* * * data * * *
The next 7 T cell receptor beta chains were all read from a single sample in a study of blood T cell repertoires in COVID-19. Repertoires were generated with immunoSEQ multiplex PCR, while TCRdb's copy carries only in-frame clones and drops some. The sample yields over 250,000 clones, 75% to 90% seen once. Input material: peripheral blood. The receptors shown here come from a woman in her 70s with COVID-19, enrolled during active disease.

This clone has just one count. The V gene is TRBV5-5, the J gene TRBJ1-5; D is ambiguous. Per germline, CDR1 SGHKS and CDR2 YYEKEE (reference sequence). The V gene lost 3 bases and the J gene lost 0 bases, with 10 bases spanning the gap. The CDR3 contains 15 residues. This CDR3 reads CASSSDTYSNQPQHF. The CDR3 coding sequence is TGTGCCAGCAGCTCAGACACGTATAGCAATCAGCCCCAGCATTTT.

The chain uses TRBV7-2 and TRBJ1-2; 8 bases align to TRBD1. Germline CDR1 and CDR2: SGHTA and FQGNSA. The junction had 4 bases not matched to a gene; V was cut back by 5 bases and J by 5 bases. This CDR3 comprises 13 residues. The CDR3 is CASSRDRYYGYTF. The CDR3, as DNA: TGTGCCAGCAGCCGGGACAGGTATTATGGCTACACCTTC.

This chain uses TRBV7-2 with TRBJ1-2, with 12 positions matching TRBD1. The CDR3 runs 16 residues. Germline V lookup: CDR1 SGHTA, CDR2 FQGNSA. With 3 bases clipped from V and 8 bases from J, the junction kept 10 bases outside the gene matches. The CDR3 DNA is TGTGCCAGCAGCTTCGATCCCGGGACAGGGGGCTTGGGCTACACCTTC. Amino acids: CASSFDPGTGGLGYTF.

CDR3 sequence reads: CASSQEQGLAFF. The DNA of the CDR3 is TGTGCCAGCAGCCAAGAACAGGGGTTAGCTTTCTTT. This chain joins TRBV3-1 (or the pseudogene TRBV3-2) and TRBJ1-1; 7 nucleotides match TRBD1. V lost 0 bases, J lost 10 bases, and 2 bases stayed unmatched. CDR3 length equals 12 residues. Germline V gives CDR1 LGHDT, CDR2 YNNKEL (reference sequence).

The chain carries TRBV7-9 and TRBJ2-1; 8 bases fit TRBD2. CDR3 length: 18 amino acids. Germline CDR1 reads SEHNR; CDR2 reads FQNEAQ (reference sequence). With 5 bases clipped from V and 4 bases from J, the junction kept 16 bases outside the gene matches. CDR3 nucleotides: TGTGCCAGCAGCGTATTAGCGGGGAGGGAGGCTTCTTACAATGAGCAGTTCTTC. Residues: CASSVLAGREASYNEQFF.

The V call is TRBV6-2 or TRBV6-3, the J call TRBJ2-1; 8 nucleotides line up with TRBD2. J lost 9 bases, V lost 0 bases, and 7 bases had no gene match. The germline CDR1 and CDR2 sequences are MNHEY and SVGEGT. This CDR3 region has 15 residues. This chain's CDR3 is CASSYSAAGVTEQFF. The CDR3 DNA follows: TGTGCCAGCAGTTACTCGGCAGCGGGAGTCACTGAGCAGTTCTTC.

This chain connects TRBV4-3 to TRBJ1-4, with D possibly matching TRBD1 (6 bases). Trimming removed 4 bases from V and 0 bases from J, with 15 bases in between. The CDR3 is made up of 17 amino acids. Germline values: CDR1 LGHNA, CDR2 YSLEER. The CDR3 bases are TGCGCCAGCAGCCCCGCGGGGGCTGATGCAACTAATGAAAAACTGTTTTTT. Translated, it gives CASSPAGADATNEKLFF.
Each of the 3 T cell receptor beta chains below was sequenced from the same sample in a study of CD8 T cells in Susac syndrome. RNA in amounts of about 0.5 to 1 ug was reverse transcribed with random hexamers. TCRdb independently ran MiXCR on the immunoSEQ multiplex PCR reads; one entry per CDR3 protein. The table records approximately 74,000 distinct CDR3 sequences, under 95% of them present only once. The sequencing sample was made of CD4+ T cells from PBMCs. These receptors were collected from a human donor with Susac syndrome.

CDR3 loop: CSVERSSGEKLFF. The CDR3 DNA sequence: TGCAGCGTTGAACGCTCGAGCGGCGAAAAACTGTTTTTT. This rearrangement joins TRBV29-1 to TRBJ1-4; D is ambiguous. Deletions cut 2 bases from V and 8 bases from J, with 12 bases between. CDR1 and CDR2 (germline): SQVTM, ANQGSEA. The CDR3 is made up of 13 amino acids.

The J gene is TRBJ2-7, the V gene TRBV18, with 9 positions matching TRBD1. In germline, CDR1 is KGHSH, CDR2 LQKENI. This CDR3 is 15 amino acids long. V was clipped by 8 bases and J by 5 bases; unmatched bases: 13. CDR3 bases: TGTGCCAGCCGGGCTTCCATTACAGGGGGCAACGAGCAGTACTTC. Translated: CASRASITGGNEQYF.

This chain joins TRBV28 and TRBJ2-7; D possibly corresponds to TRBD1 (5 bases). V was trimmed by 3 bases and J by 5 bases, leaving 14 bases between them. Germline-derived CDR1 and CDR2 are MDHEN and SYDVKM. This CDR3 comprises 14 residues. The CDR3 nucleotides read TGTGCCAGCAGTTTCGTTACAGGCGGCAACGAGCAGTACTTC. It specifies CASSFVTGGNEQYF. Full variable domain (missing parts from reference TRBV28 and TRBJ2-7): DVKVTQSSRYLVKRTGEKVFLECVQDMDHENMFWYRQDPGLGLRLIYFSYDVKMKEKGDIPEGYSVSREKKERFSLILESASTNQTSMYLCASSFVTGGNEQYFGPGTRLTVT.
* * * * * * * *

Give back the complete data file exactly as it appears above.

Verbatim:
The next 7 T cell receptor beta chains were all read from a single sample in a study of blood T cell repertoires in COVID-19. Repertoires were generated with immunoSEQ multiplex PCR, while TCRdb's copy carries only in-frame clones and drops some. The sample yields over 250,000 clones, 75% to 90% seen once. Input material: peripheral blood. The receptors shown here come from a woman in her 70s with COVID-19, enrolled during active disease.

This clone has just one count. The V gene is TRBV5-5, the J gene TRBJ1-5; D is ambiguous. Per germline, CDR1 SGHKS and CDR2 YYEKEE (reference sequence). The V gene lost 3 bases and the J gene lost 0 bases, with 10 bases spanning the gap. The CDR3 contains 15 residues. This CDR3 reads CASSSDTYSNQPQHF. The CDR3 coding sequence is TGTGCCAGCAGCTCAGACACGTATAGCAATCAGCCCCAGCATTTT.

The chain uses TRBV7-2 and TRBJ1-2; 8 bases align to TRBD1. Germline CDR1 and CDR2: SGHTA and FQGNSA. The junction had 4 bases not matched to a gene; V was cut back by 5 bases and J by 5 bases. This CDR3 comprises 13 residues. The CDR3 is CASSRDRYYGYTF. The CDR3, as DNA: TGTGCCAGCAGCCGGGACAGGTATTATGGCTACACCTTC.

This chain uses TRBV7-2 with TRBJ1-2, with 12 positions matching TRBD1. The CDR3 runs 16 residues. Germline V lookup: CDR1 SGHTA, CDR2 FQGNSA. With 3 bases clipped from V and 8 bases from J, the junction kept 10 bases outside the gene matches. The CDR3 DNA is TGTGCCAGCAGCTTCGATCCCGGGACAGGGGGCTTGGGCTACACCTTC. Amino acids: CASSFDPGTGGLGYTF.

CDR3 sequence reads: CASSQEQGLAFF. The DNA of the CDR3 is TGTGCCAGCAGCCAAGAACAGGGGTTAGCTTTCTTT. This chain joins TRBV3-1 (or the pseudogene TRBV3-2) and TRBJ1-1; 7 nucleotides match TRBD1. V lost 0 bases, J lost 10 bases, and 2 bases stayed unmatched. CDR3 length equals 12 residues. Germline V gives CDR1 LGHDT, CDR2 YNNKEL (reference sequence).

The chain carries TRBV7-9 and TRBJ2-1; 8 bases fit TRBD2. CDR3 length: 18 amino acids. Germline CDR1 reads SEHNR; CDR2 reads FQNEAQ (reference sequence). With 5 bases clipped from V and 4 bases from J, the junction kept 16 bases outside the gene matches. CDR3 nucleotides: TGTGCCAGCAGCGTATTAGCGGGGAGGGAGGCTTCTTACAATGAGCAGTTCTTC. Residues: CASSVLAGREASYNEQFF.

The V call is TRBV6-2 or TRBV6-3, the J call TRBJ2-1; 8 nucleotides line up with TRBD2. J lost 9 bases, V lost 0 bases, and 7 bases had no gene match. The germline CDR1 and CDR2 sequences are MNHEY and SVGEGT. This CDR3 region has 15 residues. This chain's CDR3 is CASSYSAAGVTEQFF. The CDR3 DNA follows: TGTGCCAGCAGTTACTCGGCAGCGGGAGTCACTGAGCAGTTCTTC.

This chain connects TRBV4-3 to TRBJ1-4, with D possibly matching TRBD1 (6 bases). Trimming removed 4 bases from V and 0 bases from J, with 15 bases in between. The CDR3 is made up of 17 amino acids. Germline values: CDR1 LGHNA, CDR2 YSLEER. The CDR3 bases are TGCGCCAGCAGCCCCGCGGGGGCTGATGCAACTAATGAAAAACTGTTTTTT. Translated, it gives CASSPAGADATNEKLFF.
Each of the 3 T cell receptor beta chains below was sequenced from the same sample in a study of CD8 T cells in Susac syndrome. RNA in amounts of about 0.5 to 1 ug was reverse transcribed with random hexamers. TCRdb independently ran MiXCR on the immunoSEQ multiplex PCR reads; one entry per CDR3 protein. The table records approximately 74,000 distinct CDR3 sequences, under 95% of them present only once. The sequencing sample was made of CD4+ T cells from PBMCs. These receptors were collected from a human donor with Susac syndrome.

CDR3 loop: CSVERSSGEKLFF. The CDR3 DNA sequence: TGCAGCGTTGAACGCTCGAGCGGCGAAAAACTGTTTTTT. This rearrangement joins TRBV29-1 to TRBJ1-4; D is ambiguous. Deletions cut 2 bases from V and 8 bases from J, with 12 bases between. CDR1 and CDR2 (germline): SQVTM, ANQGSEA. The CDR3 is made up of 13 amino acids.

The J gene is TRBJ2-7, the V gene TRBV18, with 9 positions matching TRBD1. In germline, CDR1 is KGHSH, CDR2 LQKENI. This CDR3 is 15 amino acids long. V was clipped by 8 bases and J by 5 bases; unmatched bases: 13. CDR3 bases: TGTGCCAGCCGGGCTTCCATTACAGGGGGCAACGAGCAGTACTTC. Translated: CASRASITGGNEQYF.

This chain joins TRBV28 and TRBJ2-7; D possibly corresponds to TRBD1 (5 bases). V was trimmed by 3 bases and J by 5 bases, leaving 14 bases between them. Germline-derived CDR1 and CDR2 are MDHEN and SYDVKM. This CDR3 comprises 14 residues. The CDR3 nucleotides read TGTGCCAGCAGTTTCGTTACAGGCGGCAACGAGCAGTACTTC. It specifies CASSFVTGGNEQYF. Full variable domain (missing parts from reference TRBV28 and TRBJ2-7): DVKVTQSSRYLVKRTGEKVFLECVQDMDHENMFWYRQDPGLGLRLIYFSYDVKMKEKGDIPEGYSVSREKKERFSLILESASTNQTSMYLCASSFVTGGNEQYFGPGTRLTVT.